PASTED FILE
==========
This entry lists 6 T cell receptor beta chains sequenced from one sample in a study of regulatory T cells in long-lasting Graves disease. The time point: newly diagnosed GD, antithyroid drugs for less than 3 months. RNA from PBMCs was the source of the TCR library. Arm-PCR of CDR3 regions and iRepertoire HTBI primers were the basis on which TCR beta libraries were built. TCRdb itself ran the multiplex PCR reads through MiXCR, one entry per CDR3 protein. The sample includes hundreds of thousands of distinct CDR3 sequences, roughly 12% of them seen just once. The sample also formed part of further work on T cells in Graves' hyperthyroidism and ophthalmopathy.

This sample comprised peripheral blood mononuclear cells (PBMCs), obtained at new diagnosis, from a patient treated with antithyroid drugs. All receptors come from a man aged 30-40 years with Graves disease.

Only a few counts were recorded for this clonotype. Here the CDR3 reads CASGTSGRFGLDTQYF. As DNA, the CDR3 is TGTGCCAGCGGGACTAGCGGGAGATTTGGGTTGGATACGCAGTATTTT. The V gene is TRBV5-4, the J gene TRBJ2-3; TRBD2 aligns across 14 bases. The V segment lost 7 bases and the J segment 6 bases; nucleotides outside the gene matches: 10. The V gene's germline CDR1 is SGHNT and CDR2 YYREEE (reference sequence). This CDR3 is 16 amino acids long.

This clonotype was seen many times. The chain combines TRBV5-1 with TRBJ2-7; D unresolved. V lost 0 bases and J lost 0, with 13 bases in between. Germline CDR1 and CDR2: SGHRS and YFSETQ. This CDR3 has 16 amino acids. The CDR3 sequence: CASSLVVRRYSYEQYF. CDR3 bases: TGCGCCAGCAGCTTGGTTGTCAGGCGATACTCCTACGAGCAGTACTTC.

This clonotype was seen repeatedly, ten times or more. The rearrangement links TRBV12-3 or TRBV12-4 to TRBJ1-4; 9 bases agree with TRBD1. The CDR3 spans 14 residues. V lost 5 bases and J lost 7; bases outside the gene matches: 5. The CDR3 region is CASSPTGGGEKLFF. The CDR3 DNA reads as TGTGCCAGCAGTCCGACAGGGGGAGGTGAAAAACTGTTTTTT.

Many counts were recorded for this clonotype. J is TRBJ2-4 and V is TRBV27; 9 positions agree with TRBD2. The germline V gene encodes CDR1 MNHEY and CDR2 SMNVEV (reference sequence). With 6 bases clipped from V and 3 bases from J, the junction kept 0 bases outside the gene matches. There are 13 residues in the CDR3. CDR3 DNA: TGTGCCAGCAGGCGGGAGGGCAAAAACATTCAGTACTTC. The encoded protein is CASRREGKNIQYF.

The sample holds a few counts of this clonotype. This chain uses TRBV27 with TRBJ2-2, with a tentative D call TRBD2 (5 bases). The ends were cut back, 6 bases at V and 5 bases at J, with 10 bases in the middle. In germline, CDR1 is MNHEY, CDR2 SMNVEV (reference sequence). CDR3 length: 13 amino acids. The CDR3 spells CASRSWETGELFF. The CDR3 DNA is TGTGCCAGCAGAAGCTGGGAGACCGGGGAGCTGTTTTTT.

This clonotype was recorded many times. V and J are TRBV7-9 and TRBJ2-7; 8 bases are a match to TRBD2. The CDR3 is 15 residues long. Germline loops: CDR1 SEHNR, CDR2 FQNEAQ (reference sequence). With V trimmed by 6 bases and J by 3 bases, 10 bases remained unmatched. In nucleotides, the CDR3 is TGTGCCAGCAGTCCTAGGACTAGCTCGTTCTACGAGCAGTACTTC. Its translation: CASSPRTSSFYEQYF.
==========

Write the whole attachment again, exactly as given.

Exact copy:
This entry lists 6 T cell receptor beta chains sequenced from one sample in a study of regulatory T cells in long-lasting Graves disease. The time point: newly diagnosed GD, antithyroid drugs for less than 3 months. RNA from PBMCs was the source of the TCR library. Arm-PCR of CDR3 regions and iRepertoire HTBI primers were the basis on which TCR beta libraries were built. TCRdb itself ran the multiplex PCR reads through MiXCR, one entry per CDR3 protein. The sample includes hundreds of thousands of distinct CDR3 sequences, roughly 12% of them seen just once. The sample also formed part of further work on T cells in Graves' hyperthyroidism and ophthalmopathy.

This sample comprised peripheral blood mononuclear cells (PBMCs), obtained at new diagnosis, from a patient treated with antithyroid drugs. All receptors come from a man aged 30-40 years with Graves disease.

Only a few counts were recorded for this clonotype. Here the CDR3 reads CASGTSGRFGLDTQYF. As DNA, the CDR3 is TGTGCCAGCGGGACTAGCGGGAGATTTGGGTTGGATACGCAGTATTTT. The V gene is TRBV5-4, the J gene TRBJ2-3; TRBD2 aligns across 14 bases. The V segment lost 7 bases and the J segment 6 bases; nucleotides outside the gene matches: 10. The V gene's germline CDR1 is SGHNT and CDR2 YYREEE (reference sequence). This CDR3 is 16 amino acids long.

This clonotype was seen many times. The chain combines TRBV5-1 with TRBJ2-7; D unresolved. V lost 0 bases and J lost 0, with 13 bases in between. Germline CDR1 and CDR2: SGHRS and YFSETQ. This CDR3 has 16 amino acids. The CDR3 sequence: CASSLVVRRYSYEQYF. CDR3 bases: TGCGCCAGCAGCTTGGTTGTCAGGCGATACTCCTACGAGCAGTACTTC.

This clonotype was seen repeatedly, ten times or more. The rearrangement links TRBV12-3 or TRBV12-4 to TRBJ1-4; 9 bases agree with TRBD1. The CDR3 spans 14 residues. V lost 5 bases and J lost 7; bases outside the gene matches: 5. The CDR3 region is CASSPTGGGEKLFF. The CDR3 DNA reads as TGTGCCAGCAGTCCGACAGGGGGAGGTGAAAAACTGTTTTTT.

Many counts were recorded for this clonotype. J is TRBJ2-4 and V is TRBV27; 9 positions agree with TRBD2. The germline V gene encodes CDR1 MNHEY and CDR2 SMNVEV (reference sequence). With 6 bases clipped from V and 3 bases from J, the junction kept 0 bases outside the gene matches. There are 13 residues in the CDR3. CDR3 DNA: TGTGCCAGCAGGCGGGAGGGCAAAAACATTCAGTACTTC. The encoded protein is CASRREGKNIQYF.

The sample holds a few counts of this clonotype. This chain uses TRBV27 with TRBJ2-2, with a tentative D call TRBD2 (5 bases). The ends were cut back, 6 bases at V and 5 bases at J, with 10 bases in the middle. In germline, CDR1 is MNHEY, CDR2 SMNVEV (reference sequence). CDR3 length: 13 amino acids. The CDR3 spells CASRSWETGELFF. The CDR3 DNA is TGTGCCAGCAGAAGCTGGGAGACCGGGGAGCTGTTTTTT.

This clonotype was recorded many times. V and J are TRBV7-9 and TRBJ2-7; 8 bases are a match to TRBD2. The CDR3 is 15 residues long. Germline loops: CDR1 SEHNR, CDR2 FQNEAQ (reference sequence). With V trimmed by 6 bases and J by 3 bases, 10 bases remained unmatched. In nucleotides, the CDR3 is TGTGCCAGCAGTCCTAGGACTAGCTCGTTCTACGAGCAGTACTTC. Its translation: CASSPRTSSFYEQYF.